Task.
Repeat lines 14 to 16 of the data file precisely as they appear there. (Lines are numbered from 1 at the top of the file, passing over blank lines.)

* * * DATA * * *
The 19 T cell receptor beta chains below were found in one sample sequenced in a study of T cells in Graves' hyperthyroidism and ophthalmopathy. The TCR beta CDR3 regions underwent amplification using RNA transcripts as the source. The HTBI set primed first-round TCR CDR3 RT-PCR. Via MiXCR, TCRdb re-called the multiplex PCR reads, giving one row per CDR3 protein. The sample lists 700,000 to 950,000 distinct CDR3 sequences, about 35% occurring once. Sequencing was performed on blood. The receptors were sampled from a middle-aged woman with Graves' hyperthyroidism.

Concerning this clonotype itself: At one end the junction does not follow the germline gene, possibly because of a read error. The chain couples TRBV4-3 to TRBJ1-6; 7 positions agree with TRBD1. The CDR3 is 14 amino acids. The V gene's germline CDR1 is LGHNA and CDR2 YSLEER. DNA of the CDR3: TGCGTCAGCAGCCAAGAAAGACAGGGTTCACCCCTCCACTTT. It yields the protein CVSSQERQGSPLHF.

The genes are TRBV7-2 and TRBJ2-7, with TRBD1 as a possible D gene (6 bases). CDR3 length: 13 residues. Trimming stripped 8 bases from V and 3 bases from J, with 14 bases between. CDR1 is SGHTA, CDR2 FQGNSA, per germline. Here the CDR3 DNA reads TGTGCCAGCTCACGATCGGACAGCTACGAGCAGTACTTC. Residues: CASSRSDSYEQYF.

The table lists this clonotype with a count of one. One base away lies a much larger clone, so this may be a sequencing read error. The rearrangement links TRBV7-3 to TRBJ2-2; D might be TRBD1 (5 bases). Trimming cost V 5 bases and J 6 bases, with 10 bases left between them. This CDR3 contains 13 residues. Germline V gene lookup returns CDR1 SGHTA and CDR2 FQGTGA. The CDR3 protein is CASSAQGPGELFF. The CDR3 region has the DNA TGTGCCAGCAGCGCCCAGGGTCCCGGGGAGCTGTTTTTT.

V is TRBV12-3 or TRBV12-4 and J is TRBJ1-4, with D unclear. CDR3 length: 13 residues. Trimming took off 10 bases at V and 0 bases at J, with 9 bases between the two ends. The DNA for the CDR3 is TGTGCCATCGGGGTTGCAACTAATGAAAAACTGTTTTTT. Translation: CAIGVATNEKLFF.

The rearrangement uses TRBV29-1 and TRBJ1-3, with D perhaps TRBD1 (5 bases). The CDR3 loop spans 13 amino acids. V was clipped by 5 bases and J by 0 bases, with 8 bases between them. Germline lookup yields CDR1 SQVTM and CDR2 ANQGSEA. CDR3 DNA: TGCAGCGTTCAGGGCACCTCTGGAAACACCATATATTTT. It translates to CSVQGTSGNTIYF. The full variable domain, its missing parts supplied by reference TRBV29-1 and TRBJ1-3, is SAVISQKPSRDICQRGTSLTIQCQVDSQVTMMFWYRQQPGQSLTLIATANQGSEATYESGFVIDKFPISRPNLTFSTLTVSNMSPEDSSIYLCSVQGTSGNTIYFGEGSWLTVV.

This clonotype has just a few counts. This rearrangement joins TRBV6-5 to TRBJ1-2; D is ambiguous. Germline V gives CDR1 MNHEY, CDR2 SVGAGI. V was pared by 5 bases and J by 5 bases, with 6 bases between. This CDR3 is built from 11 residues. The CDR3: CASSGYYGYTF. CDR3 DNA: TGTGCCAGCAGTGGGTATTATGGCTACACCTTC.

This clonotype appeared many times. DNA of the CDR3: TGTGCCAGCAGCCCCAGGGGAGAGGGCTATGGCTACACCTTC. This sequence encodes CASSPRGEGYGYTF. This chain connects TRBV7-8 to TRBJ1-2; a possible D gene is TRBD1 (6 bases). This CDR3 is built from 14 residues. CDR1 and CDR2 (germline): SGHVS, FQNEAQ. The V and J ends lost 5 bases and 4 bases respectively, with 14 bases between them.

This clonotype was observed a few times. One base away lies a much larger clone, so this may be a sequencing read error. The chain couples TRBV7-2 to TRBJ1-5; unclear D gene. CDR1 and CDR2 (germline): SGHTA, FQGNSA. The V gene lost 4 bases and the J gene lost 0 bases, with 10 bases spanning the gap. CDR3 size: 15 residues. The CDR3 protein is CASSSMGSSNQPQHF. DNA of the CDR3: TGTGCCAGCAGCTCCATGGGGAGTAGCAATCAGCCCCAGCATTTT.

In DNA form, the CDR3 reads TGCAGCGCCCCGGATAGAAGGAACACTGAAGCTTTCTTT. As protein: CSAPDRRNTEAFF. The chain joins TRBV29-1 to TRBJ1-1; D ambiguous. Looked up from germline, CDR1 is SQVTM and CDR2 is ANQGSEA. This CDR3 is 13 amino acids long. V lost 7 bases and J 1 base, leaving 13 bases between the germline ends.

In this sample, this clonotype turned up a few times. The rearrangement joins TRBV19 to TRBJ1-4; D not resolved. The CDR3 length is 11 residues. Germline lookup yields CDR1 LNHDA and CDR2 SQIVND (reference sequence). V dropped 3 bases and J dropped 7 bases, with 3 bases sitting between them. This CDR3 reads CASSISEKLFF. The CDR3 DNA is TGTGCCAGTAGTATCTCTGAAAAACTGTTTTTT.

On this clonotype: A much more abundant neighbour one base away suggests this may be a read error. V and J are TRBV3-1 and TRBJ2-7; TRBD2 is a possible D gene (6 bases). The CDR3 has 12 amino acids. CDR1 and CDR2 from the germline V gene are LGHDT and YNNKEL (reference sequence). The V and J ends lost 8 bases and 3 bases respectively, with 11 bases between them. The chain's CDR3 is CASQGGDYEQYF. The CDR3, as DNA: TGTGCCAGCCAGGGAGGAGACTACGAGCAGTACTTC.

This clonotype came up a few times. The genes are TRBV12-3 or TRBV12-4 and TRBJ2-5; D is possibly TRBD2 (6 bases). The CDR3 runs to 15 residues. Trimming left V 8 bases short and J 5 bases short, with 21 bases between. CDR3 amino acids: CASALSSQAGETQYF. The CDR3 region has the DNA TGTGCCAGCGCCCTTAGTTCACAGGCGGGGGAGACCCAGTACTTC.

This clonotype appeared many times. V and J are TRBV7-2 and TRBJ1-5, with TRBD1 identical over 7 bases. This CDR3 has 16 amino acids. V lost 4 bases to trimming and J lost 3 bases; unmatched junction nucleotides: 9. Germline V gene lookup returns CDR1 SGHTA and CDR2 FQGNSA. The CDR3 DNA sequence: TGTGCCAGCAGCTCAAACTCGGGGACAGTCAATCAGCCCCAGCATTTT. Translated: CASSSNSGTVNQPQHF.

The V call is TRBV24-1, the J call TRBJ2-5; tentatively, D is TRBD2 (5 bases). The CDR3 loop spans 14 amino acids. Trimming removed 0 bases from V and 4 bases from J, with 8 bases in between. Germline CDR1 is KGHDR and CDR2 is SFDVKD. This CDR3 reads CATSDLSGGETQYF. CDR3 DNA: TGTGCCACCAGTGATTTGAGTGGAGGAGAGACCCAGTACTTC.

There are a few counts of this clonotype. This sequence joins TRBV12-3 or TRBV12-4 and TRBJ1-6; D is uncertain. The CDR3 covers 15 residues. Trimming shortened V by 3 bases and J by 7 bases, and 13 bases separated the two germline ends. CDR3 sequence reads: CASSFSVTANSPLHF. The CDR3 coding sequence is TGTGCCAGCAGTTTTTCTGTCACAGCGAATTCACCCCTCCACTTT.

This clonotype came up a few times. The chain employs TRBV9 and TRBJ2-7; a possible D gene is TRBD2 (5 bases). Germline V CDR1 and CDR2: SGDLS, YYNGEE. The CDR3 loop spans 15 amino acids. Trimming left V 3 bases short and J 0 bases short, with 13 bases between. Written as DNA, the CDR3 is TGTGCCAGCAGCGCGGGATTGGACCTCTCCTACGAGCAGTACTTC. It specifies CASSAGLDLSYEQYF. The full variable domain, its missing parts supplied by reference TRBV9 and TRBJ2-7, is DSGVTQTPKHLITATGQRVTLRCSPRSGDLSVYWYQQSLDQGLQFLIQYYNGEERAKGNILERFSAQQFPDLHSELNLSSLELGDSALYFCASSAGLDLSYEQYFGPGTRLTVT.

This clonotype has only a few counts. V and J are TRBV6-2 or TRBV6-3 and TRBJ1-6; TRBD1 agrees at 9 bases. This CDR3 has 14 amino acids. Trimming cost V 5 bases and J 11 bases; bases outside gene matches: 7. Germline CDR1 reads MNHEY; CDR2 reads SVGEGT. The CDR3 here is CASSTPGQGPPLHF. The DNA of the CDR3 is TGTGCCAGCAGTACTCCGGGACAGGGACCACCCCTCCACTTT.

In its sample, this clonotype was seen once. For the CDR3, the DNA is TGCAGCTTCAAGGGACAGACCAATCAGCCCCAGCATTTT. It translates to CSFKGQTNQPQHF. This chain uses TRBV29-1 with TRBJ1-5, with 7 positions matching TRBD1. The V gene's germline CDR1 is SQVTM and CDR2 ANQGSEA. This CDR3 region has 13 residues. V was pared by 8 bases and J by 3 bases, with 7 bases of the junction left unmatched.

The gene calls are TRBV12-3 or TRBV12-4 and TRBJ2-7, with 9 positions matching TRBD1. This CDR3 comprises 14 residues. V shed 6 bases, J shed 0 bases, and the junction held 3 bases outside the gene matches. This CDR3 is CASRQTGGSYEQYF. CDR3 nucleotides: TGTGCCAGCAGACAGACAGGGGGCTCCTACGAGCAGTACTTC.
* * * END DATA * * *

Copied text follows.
This clonotype appeared many times. V and J are TRBV7-2 and TRBJ1-5, with TRBD1 identical over 7 bases. This CDR3 has 16 amino acids. V lost 4 bases to trimming and J lost 3 bases; unmatched junction nucleotides: 9. Germline V gene lookup returns CDR1 SGHTA and CDR2 FQGNSA. The CDR3 DNA sequence: TGTGCCAGCAGCTCAAACTCGGGGACAGTCAATCAGCCCCAGCATTTT. Translated: CASSSNSGTVNQPQHF.

The V call is TRBV24-1, the J call TRBJ2-5; tentatively, D is TRBD2 (5 bases). The CDR3 loop spans 14 amino acids. Trimming removed 0 bases from V and 4 bases from J, with 8 bases in between. Germline CDR1 is KGHDR and CDR2 is SFDVKD. This CDR3 reads CATSDLSGGETQYF. CDR3 DNA: TGTGCCACCAGTGATTTGAGTGGAGGAGAGACCCAGTACTTC.

There are a few counts of this clonotype. This sequence joins TRBV12-3 or TRBV12-4 and TRBJ1-6; D is uncertain. The CDR3 covers 15 residues. Trimming shortened V by 3 bases and J by 7 bases, and 13 bases separated the two germline ends. CDR3 sequence reads: CASSFSVTANSPLHF. The CDR3 coding sequence is TGTGCCAGCAGTTTTTCTGTCACAGCGAATTCACCCCTCCACTTT.